January 20, 2009, marked the first day of the Obama Administration. It should also signify the start of the American people’s struggle to insure that this Administration governs in a democratic and progressive manner.
Obama’s inauguration was in many ways a homage to the Presidency of Abraham Lincoln. The implication was that Lincoln provided bold and daring leadership that this President intends to emulate. However, history provides a more complex tale. Lincoln’s Presidency was initially, somewhat hesitantly, dedicated to the mere preservation of the union and the prevention of slavery’s introduction into new territories, not its ultimate abolition. In fact Lincoln upon his accession to the presidency supported the then pending Corwin Amendment to the Constitution, which explicitly protected slavery in those states in where the “peculiar institution” already existed. It was only after years of agitation by freed blacks such as Frederick Douglass and white abolitionists, including William Lloyd Garrison, that Lincoln was eventually moved to issue the Emancipation Proclamation which freed the slaves in the areas of the South that were still in rebellion.
Many people also believe that Obama will look to the actions taken by FDR and the New Deal in order to formulate legislation aimed at revitalizing the economy. But the progressive aspects of the New Deal were instituted after years of struggle by labor unions and numerous Unemployed Councils that marched, struck and agitated for relief for the unemployed and demanded a cessation of foreclosures.
People have discussed the political courage that LBJ demonstrated by signing the Civil Rights Bill, which he knew would diminish the political prospects of his own party in his own state of Texas and the rest of the south. However, it goes almost without saying that this historic legislation would never have been passed but for literarly decades of civil and human rights agitation.
In Obama we have a worthy successor to Lincoln, FDR and John F. Kennedy, but the question must be asked, where are today’s popular movements for human and economic liberation? Fundamentally, are We the People prepared to assume our roles as shapers of human history?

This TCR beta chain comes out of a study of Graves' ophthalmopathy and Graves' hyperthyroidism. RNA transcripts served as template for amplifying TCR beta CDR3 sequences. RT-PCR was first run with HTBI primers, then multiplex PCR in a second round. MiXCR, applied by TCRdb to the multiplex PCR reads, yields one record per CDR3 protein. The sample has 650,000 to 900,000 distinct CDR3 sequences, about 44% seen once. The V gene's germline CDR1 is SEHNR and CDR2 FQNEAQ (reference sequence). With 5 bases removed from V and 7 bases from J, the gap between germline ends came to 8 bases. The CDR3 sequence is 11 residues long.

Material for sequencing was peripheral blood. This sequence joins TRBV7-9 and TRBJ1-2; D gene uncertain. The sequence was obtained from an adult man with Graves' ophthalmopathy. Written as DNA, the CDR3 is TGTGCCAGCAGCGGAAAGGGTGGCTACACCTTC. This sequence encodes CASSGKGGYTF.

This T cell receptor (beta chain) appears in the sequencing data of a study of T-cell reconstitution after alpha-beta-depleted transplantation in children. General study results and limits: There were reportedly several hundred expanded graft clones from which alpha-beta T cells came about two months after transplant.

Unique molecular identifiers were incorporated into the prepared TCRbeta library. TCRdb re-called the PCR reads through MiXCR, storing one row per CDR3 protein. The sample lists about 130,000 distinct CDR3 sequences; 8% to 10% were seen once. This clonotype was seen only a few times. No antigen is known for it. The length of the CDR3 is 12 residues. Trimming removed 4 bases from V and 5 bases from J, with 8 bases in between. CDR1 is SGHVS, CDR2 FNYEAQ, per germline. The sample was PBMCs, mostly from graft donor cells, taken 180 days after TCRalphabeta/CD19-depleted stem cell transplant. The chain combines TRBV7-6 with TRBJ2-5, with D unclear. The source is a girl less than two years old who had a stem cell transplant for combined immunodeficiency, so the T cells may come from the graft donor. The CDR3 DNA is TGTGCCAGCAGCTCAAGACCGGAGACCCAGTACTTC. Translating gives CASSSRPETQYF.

I believe that we must admit that strong progressive movements aimed at raising a new and more expansive agenda are at this time depressingly weak.
It is true that the past decade has seen a number of important defensive struggles that protected the Social Security Trust Fund from the vultures of Wall Street greed. The immigrants’ rights movement turned out hundreds of thousands of people on May Day which may have prevented the passage of Draconian anti-immigrant legislation.
However, Millions of people either have or will probably lose their jobs this year, yet our unions remain weak and continue to lose membership. Foreclosures are occurring at an accelerating pace and while small groups have evolved to cushion the blow on an individual basis no large-scale movement to fight foreclosures or to demand a more just economic system has emerged. I personally feel as an unemployed individual that I am totally alone without any larger support system, yet it is patently obvious that I am but one of millions. Why aren’t we joining together as our ancestors did to demand justice that means meaningful jobs at a living wage?
Millions if not billions of dollars are still be wasted on foreign wars and over 730 US military bases are located throughout the world. And while I welcome President Obama’s decision to close Guantanamo and to increase our emphasis on finding diplomatic solutions to international conflicts, I am still concerned that his Administration plans to intensify the resource war in Afghanistan, a “war” that is just as immoral and not just unwinnable as was Bush’s aggression in Iraq. We must remember that every bomb that explodes over Iraq and Kabul directly kills people in the “theatre of aggression” but also indirectly kills people here at home who could have received needed services that have been diverted to the war crimes.
Clearly we need a re-intensified peace and justice movement that works on a 365 day a year basis to pressure the Obama Administration to pursue a democratic and peaceful foreign policy that ends the American Empire and establishes foreign relations based on peace, justice and non-interference in the lives of the world’s nations.
Some people believe that we already have a strong “movement” for social change. They will reference this or that “on-line movement”. I say there’s no crime in signing an on-line petition or “attending” a virtual meeting. But having worked in the governmental sector I can tell you that the people’s voice is only heard when it is loud, persistent and personal. Electing Barack Obama was a step in the right direction in our ongoing effort to transform America into Dr. King’s beloved community. Now comes the hard but most necessary step that involves revitalizing social movements that will transform American life and create a just society.